Boosted by the backing of federal officials, Major League Baseball and MLB Players Association are currently working on a plan to start the season as early as May. While nothing has been made official, reports say there’s a growing belief that baseball could safely operate under strict conditions amid the coronavirus pandemic.
This plan for a May return would centralize Major League Baseball in Arizona, where all 30 teams would utilize the 10 spring training facilities and Chase Field, home of the Diamondbacks.
For this particular plan to work, players, coaches, and other personnel would be sequestered in hotels and only allowed to travel between their respective hotel and designated baseball stadiums.
According to reports, federal health officials from the National Institutes of Health and the Center for Disease Control and Prevention have shown support for the plan so long as strict isolation is adhered to.
While the current focus is on a May Opening Day, many believe a June start date is more likely because of the number of obstacles facing professional baseball. However, an agreed deal between the MLB and union would place the sport on the path to an earlier return than many expected.
Reports also suggest that a positive coronavirus test would not necessarily mean a league-wide shutdown. Due to expanded rosters, isolation, and the need for abundant testing, games could continue in the face of a small outbreak.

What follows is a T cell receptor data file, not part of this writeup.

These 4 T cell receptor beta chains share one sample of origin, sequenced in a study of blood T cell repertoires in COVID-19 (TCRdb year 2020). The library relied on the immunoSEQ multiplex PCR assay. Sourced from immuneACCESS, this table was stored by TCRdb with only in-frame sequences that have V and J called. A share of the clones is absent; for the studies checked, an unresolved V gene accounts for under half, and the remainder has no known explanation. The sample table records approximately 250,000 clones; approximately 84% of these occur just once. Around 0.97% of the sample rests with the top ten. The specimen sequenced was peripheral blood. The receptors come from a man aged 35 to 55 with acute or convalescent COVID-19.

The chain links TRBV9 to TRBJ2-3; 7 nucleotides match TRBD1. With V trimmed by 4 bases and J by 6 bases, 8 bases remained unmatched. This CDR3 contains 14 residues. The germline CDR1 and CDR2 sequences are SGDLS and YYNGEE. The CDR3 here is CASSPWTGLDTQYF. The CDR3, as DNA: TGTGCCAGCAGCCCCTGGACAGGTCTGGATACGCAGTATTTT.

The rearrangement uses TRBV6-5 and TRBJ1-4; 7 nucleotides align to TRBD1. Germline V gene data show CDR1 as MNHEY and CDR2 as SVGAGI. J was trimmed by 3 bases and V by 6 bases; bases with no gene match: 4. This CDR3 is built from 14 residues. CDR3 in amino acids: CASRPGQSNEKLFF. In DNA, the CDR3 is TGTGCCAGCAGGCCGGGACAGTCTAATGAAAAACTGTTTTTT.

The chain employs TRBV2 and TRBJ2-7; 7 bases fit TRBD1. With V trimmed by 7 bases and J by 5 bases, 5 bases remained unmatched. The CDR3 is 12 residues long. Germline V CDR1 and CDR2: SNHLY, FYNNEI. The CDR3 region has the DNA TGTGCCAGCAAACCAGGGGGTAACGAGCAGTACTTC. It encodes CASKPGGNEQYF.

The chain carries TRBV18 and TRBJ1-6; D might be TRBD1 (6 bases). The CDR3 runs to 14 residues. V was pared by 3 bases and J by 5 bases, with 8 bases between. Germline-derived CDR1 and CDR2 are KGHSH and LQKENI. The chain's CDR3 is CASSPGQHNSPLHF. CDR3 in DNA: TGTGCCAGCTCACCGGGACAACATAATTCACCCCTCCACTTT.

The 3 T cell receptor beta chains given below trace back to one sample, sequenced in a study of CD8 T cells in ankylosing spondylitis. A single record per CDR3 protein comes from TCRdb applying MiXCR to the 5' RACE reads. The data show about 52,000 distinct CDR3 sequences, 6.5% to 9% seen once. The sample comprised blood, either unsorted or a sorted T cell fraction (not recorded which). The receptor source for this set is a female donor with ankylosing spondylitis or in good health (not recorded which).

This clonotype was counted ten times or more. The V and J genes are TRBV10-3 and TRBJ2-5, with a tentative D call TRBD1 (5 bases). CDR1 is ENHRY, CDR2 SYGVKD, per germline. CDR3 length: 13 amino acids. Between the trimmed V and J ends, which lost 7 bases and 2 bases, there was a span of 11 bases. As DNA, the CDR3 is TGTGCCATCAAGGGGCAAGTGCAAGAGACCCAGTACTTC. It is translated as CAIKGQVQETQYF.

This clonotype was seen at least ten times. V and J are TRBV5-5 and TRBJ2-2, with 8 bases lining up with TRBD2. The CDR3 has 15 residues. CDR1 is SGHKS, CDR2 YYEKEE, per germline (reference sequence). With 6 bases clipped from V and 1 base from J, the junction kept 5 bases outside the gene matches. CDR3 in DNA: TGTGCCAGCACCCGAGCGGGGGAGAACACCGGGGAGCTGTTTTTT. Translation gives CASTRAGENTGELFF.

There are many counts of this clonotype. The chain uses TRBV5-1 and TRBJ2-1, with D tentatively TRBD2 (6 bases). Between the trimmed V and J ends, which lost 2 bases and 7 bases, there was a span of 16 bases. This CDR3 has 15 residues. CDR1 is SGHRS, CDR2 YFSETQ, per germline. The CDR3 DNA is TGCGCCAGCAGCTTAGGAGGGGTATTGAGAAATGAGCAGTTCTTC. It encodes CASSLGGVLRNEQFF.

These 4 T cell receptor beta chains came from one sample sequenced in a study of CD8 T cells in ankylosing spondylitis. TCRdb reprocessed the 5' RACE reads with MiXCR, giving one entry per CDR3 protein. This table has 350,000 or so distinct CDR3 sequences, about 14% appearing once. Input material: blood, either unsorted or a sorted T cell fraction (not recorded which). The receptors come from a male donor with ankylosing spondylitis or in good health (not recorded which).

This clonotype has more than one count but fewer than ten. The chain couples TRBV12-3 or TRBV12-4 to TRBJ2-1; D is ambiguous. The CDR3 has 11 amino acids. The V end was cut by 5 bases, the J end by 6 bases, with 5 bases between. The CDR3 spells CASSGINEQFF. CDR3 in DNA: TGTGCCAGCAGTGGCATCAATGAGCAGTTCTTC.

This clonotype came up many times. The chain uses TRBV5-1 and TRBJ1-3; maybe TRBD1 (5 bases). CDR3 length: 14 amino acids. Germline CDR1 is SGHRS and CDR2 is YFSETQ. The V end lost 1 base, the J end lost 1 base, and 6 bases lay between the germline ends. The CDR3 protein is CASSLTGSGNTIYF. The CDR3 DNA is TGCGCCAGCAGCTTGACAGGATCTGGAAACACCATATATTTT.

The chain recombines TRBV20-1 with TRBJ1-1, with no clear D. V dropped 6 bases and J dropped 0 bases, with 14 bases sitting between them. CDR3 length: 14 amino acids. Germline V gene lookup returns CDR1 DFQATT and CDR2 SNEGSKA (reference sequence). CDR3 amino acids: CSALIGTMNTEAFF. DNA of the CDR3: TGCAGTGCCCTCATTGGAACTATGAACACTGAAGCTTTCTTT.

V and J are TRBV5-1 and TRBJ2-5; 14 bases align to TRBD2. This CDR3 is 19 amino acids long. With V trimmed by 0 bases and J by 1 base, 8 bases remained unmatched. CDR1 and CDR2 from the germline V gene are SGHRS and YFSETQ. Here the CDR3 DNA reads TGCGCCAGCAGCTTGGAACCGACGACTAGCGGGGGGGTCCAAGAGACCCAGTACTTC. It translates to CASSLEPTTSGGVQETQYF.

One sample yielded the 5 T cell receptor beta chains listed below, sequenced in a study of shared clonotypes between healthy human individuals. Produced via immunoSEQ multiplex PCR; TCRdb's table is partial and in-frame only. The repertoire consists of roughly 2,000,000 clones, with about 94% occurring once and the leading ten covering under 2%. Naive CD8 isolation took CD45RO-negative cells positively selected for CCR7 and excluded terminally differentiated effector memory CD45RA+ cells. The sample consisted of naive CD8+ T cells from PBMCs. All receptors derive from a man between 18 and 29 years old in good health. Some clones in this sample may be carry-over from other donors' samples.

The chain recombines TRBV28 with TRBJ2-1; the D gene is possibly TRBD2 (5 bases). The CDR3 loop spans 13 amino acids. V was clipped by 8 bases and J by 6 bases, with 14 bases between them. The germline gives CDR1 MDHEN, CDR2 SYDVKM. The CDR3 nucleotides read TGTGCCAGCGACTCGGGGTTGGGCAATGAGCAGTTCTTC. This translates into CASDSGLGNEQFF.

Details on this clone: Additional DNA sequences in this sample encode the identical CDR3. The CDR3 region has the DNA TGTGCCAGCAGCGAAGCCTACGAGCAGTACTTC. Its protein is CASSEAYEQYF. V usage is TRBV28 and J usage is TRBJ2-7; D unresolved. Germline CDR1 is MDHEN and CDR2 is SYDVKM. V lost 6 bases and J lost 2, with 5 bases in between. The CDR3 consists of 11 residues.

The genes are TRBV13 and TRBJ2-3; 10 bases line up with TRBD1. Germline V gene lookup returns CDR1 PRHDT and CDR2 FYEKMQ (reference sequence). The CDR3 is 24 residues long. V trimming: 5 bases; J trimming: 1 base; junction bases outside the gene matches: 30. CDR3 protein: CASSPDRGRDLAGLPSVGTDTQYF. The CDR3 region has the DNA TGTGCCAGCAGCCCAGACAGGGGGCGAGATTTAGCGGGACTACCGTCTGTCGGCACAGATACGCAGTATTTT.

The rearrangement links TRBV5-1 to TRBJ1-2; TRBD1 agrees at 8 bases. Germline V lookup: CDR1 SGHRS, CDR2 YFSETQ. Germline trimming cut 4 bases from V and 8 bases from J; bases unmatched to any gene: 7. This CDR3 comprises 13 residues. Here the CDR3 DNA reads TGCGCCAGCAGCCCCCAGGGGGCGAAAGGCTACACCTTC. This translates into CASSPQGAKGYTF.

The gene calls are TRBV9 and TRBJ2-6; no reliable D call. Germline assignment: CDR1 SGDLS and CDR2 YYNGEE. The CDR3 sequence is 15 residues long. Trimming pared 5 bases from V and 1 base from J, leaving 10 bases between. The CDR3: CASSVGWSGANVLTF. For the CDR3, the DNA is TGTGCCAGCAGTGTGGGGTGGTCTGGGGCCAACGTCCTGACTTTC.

Stumbling Blocks to May Start Date
While there’s an increasing belief that we could see the return of baseball after a two- to three-week training camp period in May, the potential stumbling blocks are significant.
First and foremost, there’s a basic need for the number of available coronavirus tests to grow rapidly before players take the field in any capacity. This is a steadfast prerequisite for the MLB’s plan, both for public health and to avoid the pushback received by players in other sports.
Nearer to the start of the coronavirus outbreak in the United States, the NBA and its players were criticized for using tests when supply was extremely limited, and many people showing symptoms were unable to get tested. This is something baseball is keen to avoid.
Another daunting obstacle is convincing players to leave their families amidst the pandemic for a period that could extend to 4.5 months. While many expect a skeptical response from players on this matter, MLB and union leaders are hoping the prospect of getting paid is enough to convince all parties involved.
Finally, the league has not yet set the plan in motion.
“We have not settled on that option or developed a detailed plan,” the MLB said in a statement Tuesday. “While we continue to interact regularly with governmental and public health officials, we have not sought or received approval of any plan from federal, state and local officials, or the Players Association.”
Favorites for MLB’s Shortened Season
While we could see significant changes to the game of baseball in this proposed shortened season, such as seven-inning doubleheaders, one thing will remain the same: a champion will be crowned.
In the event baseball does have a 2020 season, two familiar teams stand above all others as favorites to win the World Series.
With odds of +380, both the Yankees and Dodgers sit atop the list of contenders. Those heavyweights are followed by the Astros, who own odds of +750 amid the cheating scandal that dominated talk during the brief spring training period.
The young, talented Atlanta Braves own the fourth-best odds of +1400, and they’re followed by the power-hitting Twins at +1600. Rounding out the list of top contenders are the Rays and the defending champion Nationals, both of whom own odds of +1800.